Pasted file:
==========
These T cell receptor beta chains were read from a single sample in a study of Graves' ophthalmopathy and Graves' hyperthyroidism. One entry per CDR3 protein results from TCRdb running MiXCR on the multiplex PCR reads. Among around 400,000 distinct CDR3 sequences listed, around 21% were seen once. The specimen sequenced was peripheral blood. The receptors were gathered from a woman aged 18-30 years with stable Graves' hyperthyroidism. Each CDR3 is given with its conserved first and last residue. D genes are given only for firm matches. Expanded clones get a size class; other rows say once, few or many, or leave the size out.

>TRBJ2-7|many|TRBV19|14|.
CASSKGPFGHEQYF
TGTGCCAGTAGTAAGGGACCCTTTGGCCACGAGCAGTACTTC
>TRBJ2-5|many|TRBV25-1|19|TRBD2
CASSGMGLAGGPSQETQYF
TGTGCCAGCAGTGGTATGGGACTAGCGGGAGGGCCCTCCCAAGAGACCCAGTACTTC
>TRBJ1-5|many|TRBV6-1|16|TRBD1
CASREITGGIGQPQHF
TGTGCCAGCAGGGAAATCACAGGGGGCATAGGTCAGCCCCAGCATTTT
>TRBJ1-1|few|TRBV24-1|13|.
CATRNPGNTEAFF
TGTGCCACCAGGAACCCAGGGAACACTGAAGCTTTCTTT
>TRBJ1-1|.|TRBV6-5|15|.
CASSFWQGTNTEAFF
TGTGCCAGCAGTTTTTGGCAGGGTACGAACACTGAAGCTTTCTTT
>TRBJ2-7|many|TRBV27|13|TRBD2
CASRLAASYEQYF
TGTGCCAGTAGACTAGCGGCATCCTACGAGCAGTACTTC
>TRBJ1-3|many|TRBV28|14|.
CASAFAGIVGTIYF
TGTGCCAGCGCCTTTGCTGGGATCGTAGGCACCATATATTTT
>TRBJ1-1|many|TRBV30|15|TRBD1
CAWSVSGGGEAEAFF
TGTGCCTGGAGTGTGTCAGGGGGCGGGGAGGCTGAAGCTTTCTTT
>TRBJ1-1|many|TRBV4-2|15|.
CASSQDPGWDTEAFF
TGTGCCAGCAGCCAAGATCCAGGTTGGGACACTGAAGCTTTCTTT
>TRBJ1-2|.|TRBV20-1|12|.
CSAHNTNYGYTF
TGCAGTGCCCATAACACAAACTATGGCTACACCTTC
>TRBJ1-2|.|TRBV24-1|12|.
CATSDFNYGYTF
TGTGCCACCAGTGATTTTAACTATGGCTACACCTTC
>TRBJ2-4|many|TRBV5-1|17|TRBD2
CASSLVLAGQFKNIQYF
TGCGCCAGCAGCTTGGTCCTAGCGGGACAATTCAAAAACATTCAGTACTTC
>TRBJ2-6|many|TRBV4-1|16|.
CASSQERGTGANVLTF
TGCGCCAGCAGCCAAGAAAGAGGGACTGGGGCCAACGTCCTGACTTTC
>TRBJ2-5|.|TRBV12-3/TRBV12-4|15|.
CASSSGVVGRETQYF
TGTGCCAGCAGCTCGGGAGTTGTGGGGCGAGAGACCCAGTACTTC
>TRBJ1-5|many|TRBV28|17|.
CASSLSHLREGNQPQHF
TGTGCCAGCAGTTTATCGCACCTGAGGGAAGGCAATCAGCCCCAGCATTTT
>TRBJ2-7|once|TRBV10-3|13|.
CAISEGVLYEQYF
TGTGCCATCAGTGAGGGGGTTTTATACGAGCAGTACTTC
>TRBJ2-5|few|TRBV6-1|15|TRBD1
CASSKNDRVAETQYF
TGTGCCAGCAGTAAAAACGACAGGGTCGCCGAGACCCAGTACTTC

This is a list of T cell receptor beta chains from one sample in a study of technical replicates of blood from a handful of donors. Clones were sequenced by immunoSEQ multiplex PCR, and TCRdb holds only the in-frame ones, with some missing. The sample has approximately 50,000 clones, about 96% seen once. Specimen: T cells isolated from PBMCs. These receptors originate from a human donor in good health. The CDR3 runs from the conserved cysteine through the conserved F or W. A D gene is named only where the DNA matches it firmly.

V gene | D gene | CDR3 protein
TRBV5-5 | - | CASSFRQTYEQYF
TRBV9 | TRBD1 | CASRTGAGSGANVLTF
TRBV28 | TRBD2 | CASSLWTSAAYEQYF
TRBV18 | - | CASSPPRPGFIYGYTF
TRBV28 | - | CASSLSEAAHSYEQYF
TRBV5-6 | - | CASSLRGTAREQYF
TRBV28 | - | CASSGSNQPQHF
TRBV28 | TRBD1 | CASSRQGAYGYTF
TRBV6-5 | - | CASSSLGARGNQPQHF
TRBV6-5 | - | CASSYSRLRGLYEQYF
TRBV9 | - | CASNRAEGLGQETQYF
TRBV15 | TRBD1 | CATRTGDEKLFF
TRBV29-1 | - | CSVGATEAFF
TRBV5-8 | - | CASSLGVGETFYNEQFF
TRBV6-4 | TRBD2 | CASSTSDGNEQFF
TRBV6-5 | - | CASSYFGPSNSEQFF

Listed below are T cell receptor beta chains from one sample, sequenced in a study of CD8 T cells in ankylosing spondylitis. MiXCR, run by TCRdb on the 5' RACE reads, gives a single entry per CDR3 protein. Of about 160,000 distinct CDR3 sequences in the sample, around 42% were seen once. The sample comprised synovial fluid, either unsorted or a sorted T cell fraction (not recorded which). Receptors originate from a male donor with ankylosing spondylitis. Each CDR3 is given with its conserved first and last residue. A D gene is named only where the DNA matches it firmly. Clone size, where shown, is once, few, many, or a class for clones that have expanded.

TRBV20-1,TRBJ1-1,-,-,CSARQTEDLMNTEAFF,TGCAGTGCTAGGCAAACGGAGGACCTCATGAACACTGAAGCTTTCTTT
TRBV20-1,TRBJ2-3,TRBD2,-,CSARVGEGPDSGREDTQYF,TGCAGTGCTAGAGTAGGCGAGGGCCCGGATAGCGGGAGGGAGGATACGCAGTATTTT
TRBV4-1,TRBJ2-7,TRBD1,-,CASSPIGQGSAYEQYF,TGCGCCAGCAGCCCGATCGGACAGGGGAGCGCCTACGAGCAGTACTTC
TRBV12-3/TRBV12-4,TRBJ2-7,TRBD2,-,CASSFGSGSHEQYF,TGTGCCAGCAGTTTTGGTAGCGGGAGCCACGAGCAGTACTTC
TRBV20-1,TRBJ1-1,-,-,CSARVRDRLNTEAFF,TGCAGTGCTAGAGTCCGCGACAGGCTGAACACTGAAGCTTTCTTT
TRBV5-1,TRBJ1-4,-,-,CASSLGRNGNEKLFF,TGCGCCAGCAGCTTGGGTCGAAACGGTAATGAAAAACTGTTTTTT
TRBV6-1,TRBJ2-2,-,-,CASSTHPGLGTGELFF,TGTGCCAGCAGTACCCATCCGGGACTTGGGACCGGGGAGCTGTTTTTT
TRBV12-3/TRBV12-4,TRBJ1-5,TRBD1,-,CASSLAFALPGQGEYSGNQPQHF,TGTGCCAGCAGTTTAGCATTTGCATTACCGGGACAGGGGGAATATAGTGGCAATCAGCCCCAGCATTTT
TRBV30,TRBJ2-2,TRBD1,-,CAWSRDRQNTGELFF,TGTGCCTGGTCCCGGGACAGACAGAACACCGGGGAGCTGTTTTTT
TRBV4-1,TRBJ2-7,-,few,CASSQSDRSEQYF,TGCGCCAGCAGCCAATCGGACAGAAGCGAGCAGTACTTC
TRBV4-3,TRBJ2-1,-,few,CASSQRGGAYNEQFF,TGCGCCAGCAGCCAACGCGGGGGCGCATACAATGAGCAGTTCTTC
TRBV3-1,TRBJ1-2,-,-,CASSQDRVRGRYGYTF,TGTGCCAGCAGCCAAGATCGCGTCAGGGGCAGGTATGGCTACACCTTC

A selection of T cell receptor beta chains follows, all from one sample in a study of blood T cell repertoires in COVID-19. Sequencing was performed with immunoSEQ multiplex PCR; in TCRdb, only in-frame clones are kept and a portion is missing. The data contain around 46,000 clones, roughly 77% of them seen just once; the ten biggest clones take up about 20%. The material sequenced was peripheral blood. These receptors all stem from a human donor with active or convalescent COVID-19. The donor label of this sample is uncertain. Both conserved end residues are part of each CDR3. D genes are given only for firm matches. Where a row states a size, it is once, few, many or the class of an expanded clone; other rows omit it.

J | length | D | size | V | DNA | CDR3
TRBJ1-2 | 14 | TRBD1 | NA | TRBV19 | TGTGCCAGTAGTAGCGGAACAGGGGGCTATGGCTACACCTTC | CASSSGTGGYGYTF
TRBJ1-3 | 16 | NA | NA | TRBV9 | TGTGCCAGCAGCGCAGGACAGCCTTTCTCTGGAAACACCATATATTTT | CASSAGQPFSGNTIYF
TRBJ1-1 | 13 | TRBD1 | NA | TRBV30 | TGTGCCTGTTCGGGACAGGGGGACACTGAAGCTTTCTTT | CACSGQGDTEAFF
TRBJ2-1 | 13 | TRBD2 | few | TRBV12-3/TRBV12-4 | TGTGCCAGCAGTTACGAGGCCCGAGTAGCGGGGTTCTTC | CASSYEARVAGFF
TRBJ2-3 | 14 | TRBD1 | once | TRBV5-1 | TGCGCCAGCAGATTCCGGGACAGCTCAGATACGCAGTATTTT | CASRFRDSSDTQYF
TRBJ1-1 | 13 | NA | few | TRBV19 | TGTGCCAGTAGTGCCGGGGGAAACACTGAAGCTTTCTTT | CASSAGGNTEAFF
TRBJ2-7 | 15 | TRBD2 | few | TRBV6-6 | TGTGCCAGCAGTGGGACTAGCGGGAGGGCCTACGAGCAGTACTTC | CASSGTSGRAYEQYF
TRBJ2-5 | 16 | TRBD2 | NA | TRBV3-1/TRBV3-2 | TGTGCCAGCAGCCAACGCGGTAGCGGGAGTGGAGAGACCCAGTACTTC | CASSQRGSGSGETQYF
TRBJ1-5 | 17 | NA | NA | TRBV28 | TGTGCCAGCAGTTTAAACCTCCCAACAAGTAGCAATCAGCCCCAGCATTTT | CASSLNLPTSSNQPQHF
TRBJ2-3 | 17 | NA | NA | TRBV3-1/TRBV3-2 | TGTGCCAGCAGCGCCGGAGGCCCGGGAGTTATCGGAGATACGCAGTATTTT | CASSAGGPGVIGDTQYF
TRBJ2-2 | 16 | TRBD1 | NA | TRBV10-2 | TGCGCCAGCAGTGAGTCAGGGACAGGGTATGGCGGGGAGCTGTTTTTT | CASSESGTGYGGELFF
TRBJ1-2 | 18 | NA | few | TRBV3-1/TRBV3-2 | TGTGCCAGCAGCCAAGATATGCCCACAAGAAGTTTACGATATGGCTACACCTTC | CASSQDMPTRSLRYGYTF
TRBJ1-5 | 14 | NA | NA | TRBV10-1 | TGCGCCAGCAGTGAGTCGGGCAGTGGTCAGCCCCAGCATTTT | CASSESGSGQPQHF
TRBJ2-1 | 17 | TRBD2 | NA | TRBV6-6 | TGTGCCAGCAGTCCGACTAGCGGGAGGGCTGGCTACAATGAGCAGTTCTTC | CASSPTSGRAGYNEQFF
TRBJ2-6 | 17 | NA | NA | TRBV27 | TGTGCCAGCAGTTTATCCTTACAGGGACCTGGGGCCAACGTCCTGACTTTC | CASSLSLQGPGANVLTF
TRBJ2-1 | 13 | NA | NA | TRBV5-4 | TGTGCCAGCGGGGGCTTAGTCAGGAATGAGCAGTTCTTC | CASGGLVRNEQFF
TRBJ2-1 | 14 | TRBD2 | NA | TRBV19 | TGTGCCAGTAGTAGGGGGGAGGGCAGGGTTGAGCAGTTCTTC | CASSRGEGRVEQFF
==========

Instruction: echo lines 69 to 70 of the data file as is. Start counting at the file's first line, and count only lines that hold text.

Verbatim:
TRBV6-4 | TRBD2 | CASSTSDGNEQFF
TRBV6-5 | - | CASSYFGPSNSEQFF